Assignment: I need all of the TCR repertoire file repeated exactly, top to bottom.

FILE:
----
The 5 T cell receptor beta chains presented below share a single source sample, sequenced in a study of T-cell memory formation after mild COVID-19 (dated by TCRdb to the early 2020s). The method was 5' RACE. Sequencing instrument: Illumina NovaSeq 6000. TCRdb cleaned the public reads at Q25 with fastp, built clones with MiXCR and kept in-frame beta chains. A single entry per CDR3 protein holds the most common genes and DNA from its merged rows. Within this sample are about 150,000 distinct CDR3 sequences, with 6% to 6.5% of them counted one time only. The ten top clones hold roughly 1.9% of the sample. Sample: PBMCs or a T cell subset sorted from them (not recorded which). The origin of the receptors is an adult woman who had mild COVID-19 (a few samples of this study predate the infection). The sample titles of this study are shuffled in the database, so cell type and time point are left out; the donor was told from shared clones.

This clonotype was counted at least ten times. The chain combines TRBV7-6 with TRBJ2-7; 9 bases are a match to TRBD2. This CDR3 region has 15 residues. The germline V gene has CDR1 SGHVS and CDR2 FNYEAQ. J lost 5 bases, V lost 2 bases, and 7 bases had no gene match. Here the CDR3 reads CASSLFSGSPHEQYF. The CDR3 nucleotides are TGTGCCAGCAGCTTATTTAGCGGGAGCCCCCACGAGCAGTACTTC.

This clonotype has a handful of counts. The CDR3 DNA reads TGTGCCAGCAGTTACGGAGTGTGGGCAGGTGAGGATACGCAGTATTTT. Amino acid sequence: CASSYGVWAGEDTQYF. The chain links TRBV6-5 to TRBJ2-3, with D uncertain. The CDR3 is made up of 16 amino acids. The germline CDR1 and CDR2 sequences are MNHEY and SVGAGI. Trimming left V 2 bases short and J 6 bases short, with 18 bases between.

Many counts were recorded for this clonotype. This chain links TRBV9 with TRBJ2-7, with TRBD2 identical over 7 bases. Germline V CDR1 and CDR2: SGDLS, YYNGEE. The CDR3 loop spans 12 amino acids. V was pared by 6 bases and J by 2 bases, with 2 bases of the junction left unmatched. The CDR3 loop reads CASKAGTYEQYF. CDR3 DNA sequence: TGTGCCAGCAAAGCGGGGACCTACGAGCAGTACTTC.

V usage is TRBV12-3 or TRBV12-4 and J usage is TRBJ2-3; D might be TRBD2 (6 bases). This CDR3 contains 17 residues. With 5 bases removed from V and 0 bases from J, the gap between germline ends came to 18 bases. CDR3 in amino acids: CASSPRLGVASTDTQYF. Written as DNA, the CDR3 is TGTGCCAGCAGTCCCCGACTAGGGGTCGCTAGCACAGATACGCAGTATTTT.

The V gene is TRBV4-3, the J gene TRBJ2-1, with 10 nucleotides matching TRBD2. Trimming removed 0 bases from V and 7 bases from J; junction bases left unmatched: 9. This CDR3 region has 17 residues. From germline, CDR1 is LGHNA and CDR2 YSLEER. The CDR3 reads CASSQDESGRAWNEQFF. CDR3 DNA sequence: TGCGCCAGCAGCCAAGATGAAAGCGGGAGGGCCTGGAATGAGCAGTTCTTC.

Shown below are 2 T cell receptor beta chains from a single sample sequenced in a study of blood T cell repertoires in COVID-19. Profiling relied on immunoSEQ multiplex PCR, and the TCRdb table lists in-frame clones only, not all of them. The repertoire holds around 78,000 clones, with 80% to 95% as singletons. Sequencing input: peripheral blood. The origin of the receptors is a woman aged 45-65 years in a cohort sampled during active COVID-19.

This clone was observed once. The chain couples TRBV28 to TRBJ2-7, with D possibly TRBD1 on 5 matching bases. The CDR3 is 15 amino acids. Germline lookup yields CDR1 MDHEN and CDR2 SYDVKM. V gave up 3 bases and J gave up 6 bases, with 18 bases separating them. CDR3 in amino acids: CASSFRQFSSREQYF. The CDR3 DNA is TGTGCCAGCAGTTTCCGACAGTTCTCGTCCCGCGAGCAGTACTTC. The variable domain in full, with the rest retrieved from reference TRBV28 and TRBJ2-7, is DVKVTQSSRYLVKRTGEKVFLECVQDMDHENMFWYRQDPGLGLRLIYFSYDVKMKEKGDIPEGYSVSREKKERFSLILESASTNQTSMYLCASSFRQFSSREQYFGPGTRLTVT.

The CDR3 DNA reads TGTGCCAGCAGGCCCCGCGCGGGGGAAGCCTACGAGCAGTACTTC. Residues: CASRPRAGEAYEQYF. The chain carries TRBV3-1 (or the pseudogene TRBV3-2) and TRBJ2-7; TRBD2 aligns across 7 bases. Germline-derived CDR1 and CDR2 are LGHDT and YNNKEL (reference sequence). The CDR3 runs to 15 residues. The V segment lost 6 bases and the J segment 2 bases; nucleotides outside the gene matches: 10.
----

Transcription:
The 5 T cell receptor beta chains presented below share a single source sample, sequenced in a study of T-cell memory formation after mild COVID-19 (dated by TCRdb to the early 2020s). The method was 5' RACE. Sequencing instrument: Illumina NovaSeq 6000. TCRdb cleaned the public reads at Q25 with fastp, built clones with MiXCR and kept in-frame beta chains. A single entry per CDR3 protein holds the most common genes and DNA from its merged rows. Within this sample are about 150,000 distinct CDR3 sequences, with 6% to 6.5% of them counted one time only. The ten top clones hold roughly 1.9% of the sample. Sample: PBMCs or a T cell subset sorted from them (not recorded which). The origin of the receptors is an adult woman who had mild COVID-19 (a few samples of this study predate the infection). The sample titles of this study are shuffled in the database, so cell type and time point are left out; the donor was told from shared clones.

This clonotype was counted at least ten times. The chain combines TRBV7-6 with TRBJ2-7; 9 bases are a match to TRBD2. This CDR3 region has 15 residues. The germline V gene has CDR1 SGHVS and CDR2 FNYEAQ. J lost 5 bases, V lost 2 bases, and 7 bases had no gene match. Here the CDR3 reads CASSLFSGSPHEQYF. The CDR3 nucleotides are TGTGCCAGCAGCTTATTTAGCGGGAGCCCCCACGAGCAGTACTTC.

This clonotype has a handful of counts. The CDR3 DNA reads TGTGCCAGCAGTTACGGAGTGTGGGCAGGTGAGGATACGCAGTATTTT. Amino acid sequence: CASSYGVWAGEDTQYF. The chain links TRBV6-5 to TRBJ2-3, with D uncertain. The CDR3 is made up of 16 amino acids. The germline CDR1 and CDR2 sequences are MNHEY and SVGAGI. Trimming left V 2 bases short and J 6 bases short, with 18 bases between.

Many counts were recorded for this clonotype. This chain links TRBV9 with TRBJ2-7, with TRBD2 identical over 7 bases. Germline V CDR1 and CDR2: SGDLS, YYNGEE. The CDR3 loop spans 12 amino acids. V was pared by 6 bases and J by 2 bases, with 2 bases of the junction left unmatched. The CDR3 loop reads CASKAGTYEQYF. CDR3 DNA sequence: TGTGCCAGCAAAGCGGGGACCTACGAGCAGTACTTC.

V usage is TRBV12-3 or TRBV12-4 and J usage is TRBJ2-3; D might be TRBD2 (6 bases). This CDR3 contains 17 residues. With 5 bases removed from V and 0 bases from J, the gap between germline ends came to 18 bases. CDR3 in amino acids: CASSPRLGVASTDTQYF. Written as DNA, the CDR3 is TGTGCCAGCAGTCCCCGACTAGGGGTCGCTAGCACAGATACGCAGTATTTT.

The V gene is TRBV4-3, the J gene TRBJ2-1, with 10 nucleotides matching TRBD2. Trimming removed 0 bases from V and 7 bases from J; junction bases left unmatched: 9. This CDR3 region has 17 residues. From germline, CDR1 is LGHNA and CDR2 YSLEER. The CDR3 reads CASSQDESGRAWNEQFF. CDR3 DNA sequence: TGCGCCAGCAGCCAAGATGAAAGCGGGAGGGCCTGGAATGAGCAGTTCTTC.

Shown below are 2 T cell receptor beta chains from a single sample sequenced in a study of blood T cell repertoires in COVID-19. Profiling relied on immunoSEQ multiplex PCR, and the TCRdb table lists in-frame clones only, not all of them. The repertoire holds around 78,000 clones, with 80% to 95% as singletons. Sequencing input: peripheral blood. The origin of the receptors is a woman aged 45-65 years in a cohort sampled during active COVID-19.

This clone was observed once. The chain couples TRBV28 to TRBJ2-7, with D possibly TRBD1 on 5 matching bases. The CDR3 is 15 amino acids. Germline lookup yields CDR1 MDHEN and CDR2 SYDVKM. V gave up 3 bases and J gave up 6 bases, with 18 bases separating them. CDR3 in amino acids: CASSFRQFSSREQYF. The CDR3 DNA is TGTGCCAGCAGTTTCCGACAGTTCTCGTCCCGCGAGCAGTACTTC. The variable domain in full, with the rest retrieved from reference TRBV28 and TRBJ2-7, is DVKVTQSSRYLVKRTGEKVFLECVQDMDHENMFWYRQDPGLGLRLIYFSYDVKMKEKGDIPEGYSVSREKKERFSLILESASTNQTSMYLCASSFRQFSSREQYFGPGTRLTVT.

The CDR3 DNA reads TGTGCCAGCAGGCCCCGCGCGGGGGAAGCCTACGAGCAGTACTTC. Residues: CASRPRAGEAYEQYF. The chain carries TRBV3-1 (or the pseudogene TRBV3-2) and TRBJ2-7; TRBD2 aligns across 7 bases. Germline-derived CDR1 and CDR2 are LGHDT and YNNKEL (reference sequence). The CDR3 runs to 15 residues. The V segment lost 6 bases and the J segment 2 bases; nucleotides outside the gene matches: 10.